It is with great pleasure that we make this small - yet important - update. We would like to announce that we have categorised some of our recommended references according to Jeanne Chall’s Stages of Reading Development. Regular visitors would be well aware that Chall’s model plays an important role in The Literacy Bug’s approach to literacy teaching and learning. If you are not familiar with Chall’s model, we encourage you to read the linked essay on the Stages of Literacy Development and/or visit the notes on the Five Stage of Reading Development.
Otherwise, proceed straight to the newly added reading lists. Each list begins with a brief description of the stage.
In Stage 0, the child pretends to read, gradually develops the skills to retells stories when looking at pages of books previously read to him/her. The child gains the ability to name letters of the alphabet, prints own name and plays with books, pencils and paper. By six years old, the child can understand thousands of words but can read few (if any). In this stage, adults are encouraged to scaffold child’s language attempts through parallel talk, expanding on verbalisations and recasting child’s verbalisations. Adults are encouraging children to use of two to three word combinations within social contexts, and adults should implement dialogic reading or effective shared reading for young children ages 2 to 5 years. Any instruction (phonics, vocabulary) should be linked to the book reading, and such books should include rhyme, alliteration, and repetitive phrases. In one’s environment, adults should verbally label objects with which children are involved and encourage children to ask questions and elaborate on observations (Westberg, et al., 2006). Click here to explore recommending readings for Stage 0.
In Stage 1, the child is learning the relation between letters and sounds and between print and spoken words. The child is able to read simple texts containing high frequency words and phonically regular words, and uses skills and insight to “sound out” new words. In relation to writing, the child is moving from scribbling to controlled scribbling to nonphonemic letter strings. Adults are encouraging the child to write about known words and use invented spellings to encourage beginning writing, which can be extended through assisted performance. In this stage, the main aims are to further develop children’s phonological awareness, letter-sound knowledge, and ability to manipulate phonemes and syllables (segmentation and blending). (Westberg, et al., 2006) Click here to explore recommending readings for Stage 1.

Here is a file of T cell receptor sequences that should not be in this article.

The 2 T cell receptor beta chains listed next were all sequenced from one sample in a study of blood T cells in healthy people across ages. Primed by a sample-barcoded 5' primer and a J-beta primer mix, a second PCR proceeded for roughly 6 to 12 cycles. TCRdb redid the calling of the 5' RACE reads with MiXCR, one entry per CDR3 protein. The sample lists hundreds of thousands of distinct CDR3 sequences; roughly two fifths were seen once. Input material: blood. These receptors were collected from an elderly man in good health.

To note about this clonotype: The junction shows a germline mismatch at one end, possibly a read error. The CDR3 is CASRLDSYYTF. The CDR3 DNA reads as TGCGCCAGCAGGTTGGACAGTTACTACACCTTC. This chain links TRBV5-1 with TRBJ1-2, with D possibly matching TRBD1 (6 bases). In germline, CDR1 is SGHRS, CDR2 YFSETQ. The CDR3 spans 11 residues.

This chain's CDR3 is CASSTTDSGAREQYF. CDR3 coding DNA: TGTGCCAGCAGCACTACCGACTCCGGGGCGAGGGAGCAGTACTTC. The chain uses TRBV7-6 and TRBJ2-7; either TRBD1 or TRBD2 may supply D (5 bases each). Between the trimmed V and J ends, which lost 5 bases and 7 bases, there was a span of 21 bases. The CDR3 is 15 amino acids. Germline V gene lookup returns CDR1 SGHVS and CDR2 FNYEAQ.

In Stage 2, the child can read simple, familiar stories and selections with increasing fluency. This is done by consolidating the basic decoding elements, sight vocabulary and meaning context in the reading of common topics. The learner’s skills are extended through guided read-aloud of more complex texts. By this stage, adults should be providing instruction that includes repeated and monitored oral reading. Teachers and parents must model fluent reading for students by reading aloud to them daily and ask students to read text aloud. It is important to start with texts that are relatively short and contain words the students can successfully decode. This practice should include a variety of texts such as stories, nonfiction and poetry, and it should use a variety of ways to practice oral reading, such as student-adult reading, choral (or unison) reading, tape-assisted reading, partner (or buddy) reading and reader’s theatre. (Westberg, et al., 2006) Click here to explore recommending readings for Stage 2.
In Stage 3, reading is used to learn new ideas, to gain new knowledge, to experience new feelings, to learn new attitudes, generally from one or two points of view. There is a significant emphasis placed on reading to learn, and writing for diverse purposes. There is time spent balancing the consolidating of constrained skills (spelling, grammar, fluency) whilst providing ample opportunities to explore topics through reading, writing, speaking, listening & viewing. By this time, the learner has transitioned to a stage where he or she is expected to learn from their reading. Adults should teach specific comprehension strategies, such as comprehension monitoring, using graphic and semantic organisers, answering questions, generating questions, recognising textual structures, summarising, and identifying main ideas and important details. (Westberg, et al., 2006) Click here to explore recommending readings for Stage 3.
In Stage 4, learners are reading widely from a broad range of complex materials, both expository and narrative, and are asked to apply a variety of viewpoints. Learners are required to access, retain, critique and apply knowledge and concepts. Learners are consolidating general reading, writing and learning strategies whilst being required to develop more sophisticated disciplinary knowledge and perspectives. These adolescent learners deserve content area teachers who provide instruction in the multiple literacy strategies needed to meet the demands of the specific discipline. In these areas, adolescents deserve access to and instruction with multimodal as well as traditional print sources. (International Reading Association, 2012). Click here to explore recommending readings for Stage 4.